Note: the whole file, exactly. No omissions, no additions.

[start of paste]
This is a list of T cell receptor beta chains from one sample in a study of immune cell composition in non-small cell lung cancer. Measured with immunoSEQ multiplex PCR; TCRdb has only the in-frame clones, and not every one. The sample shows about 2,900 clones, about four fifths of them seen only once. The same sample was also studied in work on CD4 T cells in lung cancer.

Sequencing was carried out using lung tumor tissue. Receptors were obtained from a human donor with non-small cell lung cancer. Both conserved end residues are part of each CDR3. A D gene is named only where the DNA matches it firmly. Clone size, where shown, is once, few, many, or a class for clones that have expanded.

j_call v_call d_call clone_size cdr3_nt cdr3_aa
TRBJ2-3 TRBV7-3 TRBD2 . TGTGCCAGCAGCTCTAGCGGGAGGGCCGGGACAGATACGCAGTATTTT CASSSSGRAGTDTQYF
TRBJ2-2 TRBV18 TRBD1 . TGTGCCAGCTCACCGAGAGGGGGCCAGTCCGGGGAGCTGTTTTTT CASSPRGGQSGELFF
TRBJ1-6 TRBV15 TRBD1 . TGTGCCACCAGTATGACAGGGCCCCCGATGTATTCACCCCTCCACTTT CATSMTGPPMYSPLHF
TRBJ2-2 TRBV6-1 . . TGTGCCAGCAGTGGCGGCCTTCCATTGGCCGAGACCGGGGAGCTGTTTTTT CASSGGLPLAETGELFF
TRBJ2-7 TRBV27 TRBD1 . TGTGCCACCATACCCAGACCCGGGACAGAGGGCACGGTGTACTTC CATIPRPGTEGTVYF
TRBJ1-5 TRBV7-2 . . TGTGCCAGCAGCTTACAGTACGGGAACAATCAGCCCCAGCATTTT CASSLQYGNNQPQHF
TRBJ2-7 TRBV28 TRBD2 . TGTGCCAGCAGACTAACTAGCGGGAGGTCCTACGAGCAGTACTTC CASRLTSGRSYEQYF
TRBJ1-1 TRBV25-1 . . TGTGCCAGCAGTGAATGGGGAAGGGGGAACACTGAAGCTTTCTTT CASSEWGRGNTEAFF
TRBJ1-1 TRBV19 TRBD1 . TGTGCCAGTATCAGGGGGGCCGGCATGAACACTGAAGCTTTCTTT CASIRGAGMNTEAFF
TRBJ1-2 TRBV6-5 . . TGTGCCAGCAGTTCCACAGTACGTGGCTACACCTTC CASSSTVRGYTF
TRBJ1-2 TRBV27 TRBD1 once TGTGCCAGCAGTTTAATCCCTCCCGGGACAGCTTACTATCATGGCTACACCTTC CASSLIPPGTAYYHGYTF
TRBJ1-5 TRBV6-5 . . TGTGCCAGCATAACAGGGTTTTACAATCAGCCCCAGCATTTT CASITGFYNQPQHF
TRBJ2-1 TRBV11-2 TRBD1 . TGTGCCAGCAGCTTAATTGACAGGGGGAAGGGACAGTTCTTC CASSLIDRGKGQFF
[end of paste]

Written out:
This is a list of T cell receptor beta chains from one sample in a study of immune cell composition in non-small cell lung cancer. Measured with immunoSEQ multiplex PCR; TCRdb has only the in-frame clones, and not every one. The sample shows about 2,900 clones, about four fifths of them seen only once. The same sample was also studied in work on CD4 T cells in lung cancer.

Sequencing was carried out using lung tumor tissue. Receptors were obtained from a human donor with non-small cell lung cancer. Both conserved end residues are part of each CDR3. A D gene is named only where the DNA matches it firmly. Clone size, where shown, is once, few, many, or a class for clones that have expanded.

j_call v_call d_call clone_size cdr3_nt cdr3_aa
TRBJ2-3 TRBV7-3 TRBD2 . TGTGCCAGCAGCTCTAGCGGGAGGGCCGGGACAGATACGCAGTATTTT CASSSSGRAGTDTQYF
TRBJ2-2 TRBV18 TRBD1 . TGTGCCAGCTCACCGAGAGGGGGCCAGTCCGGGGAGCTGTTTTTT CASSPRGGQSGELFF
TRBJ1-6 TRBV15 TRBD1 . TGTGCCACCAGTATGACAGGGCCCCCGATGTATTCACCCCTCCACTTT CATSMTGPPMYSPLHF
TRBJ2-2 TRBV6-1 . . TGTGCCAGCAGTGGCGGCCTTCCATTGGCCGAGACCGGGGAGCTGTTTTTT CASSGGLPLAETGELFF
TRBJ2-7 TRBV27 TRBD1 . TGTGCCACCATACCCAGACCCGGGACAGAGGGCACGGTGTACTTC CATIPRPGTEGTVYF
TRBJ1-5 TRBV7-2 . . TGTGCCAGCAGCTTACAGTACGGGAACAATCAGCCCCAGCATTTT CASSLQYGNNQPQHF
TRBJ2-7 TRBV28 TRBD2 . TGTGCCAGCAGACTAACTAGCGGGAGGTCCTACGAGCAGTACTTC CASRLTSGRSYEQYF
TRBJ1-1 TRBV25-1 . . TGTGCCAGCAGTGAATGGGGAAGGGGGAACACTGAAGCTTTCTTT CASSEWGRGNTEAFF
TRBJ1-1 TRBV19 TRBD1 . TGTGCCAGTATCAGGGGGGCCGGCATGAACACTGAAGCTTTCTTT CASIRGAGMNTEAFF
TRBJ1-2 TRBV6-5 . . TGTGCCAGCAGTTCCACAGTACGTGGCTACACCTTC CASSSTVRGYTF
TRBJ1-2 TRBV27 TRBD1 once TGTGCCAGCAGTTTAATCCCTCCCGGGACAGCTTACTATCATGGCTACACCTTC CASSLIPPGTAYYHGYTF
TRBJ1-5 TRBV6-5 . . TGTGCCAGCATAACAGGGTTTTACAATCAGCCCCAGCATTTT CASITGFYNQPQHF
TRBJ2-1 TRBV11-2 TRBD1 . TGTGCCAGCAGCTTAATTGACAGGGGGAAGGGACAGTTCTTC CASSLIDRGKGQFF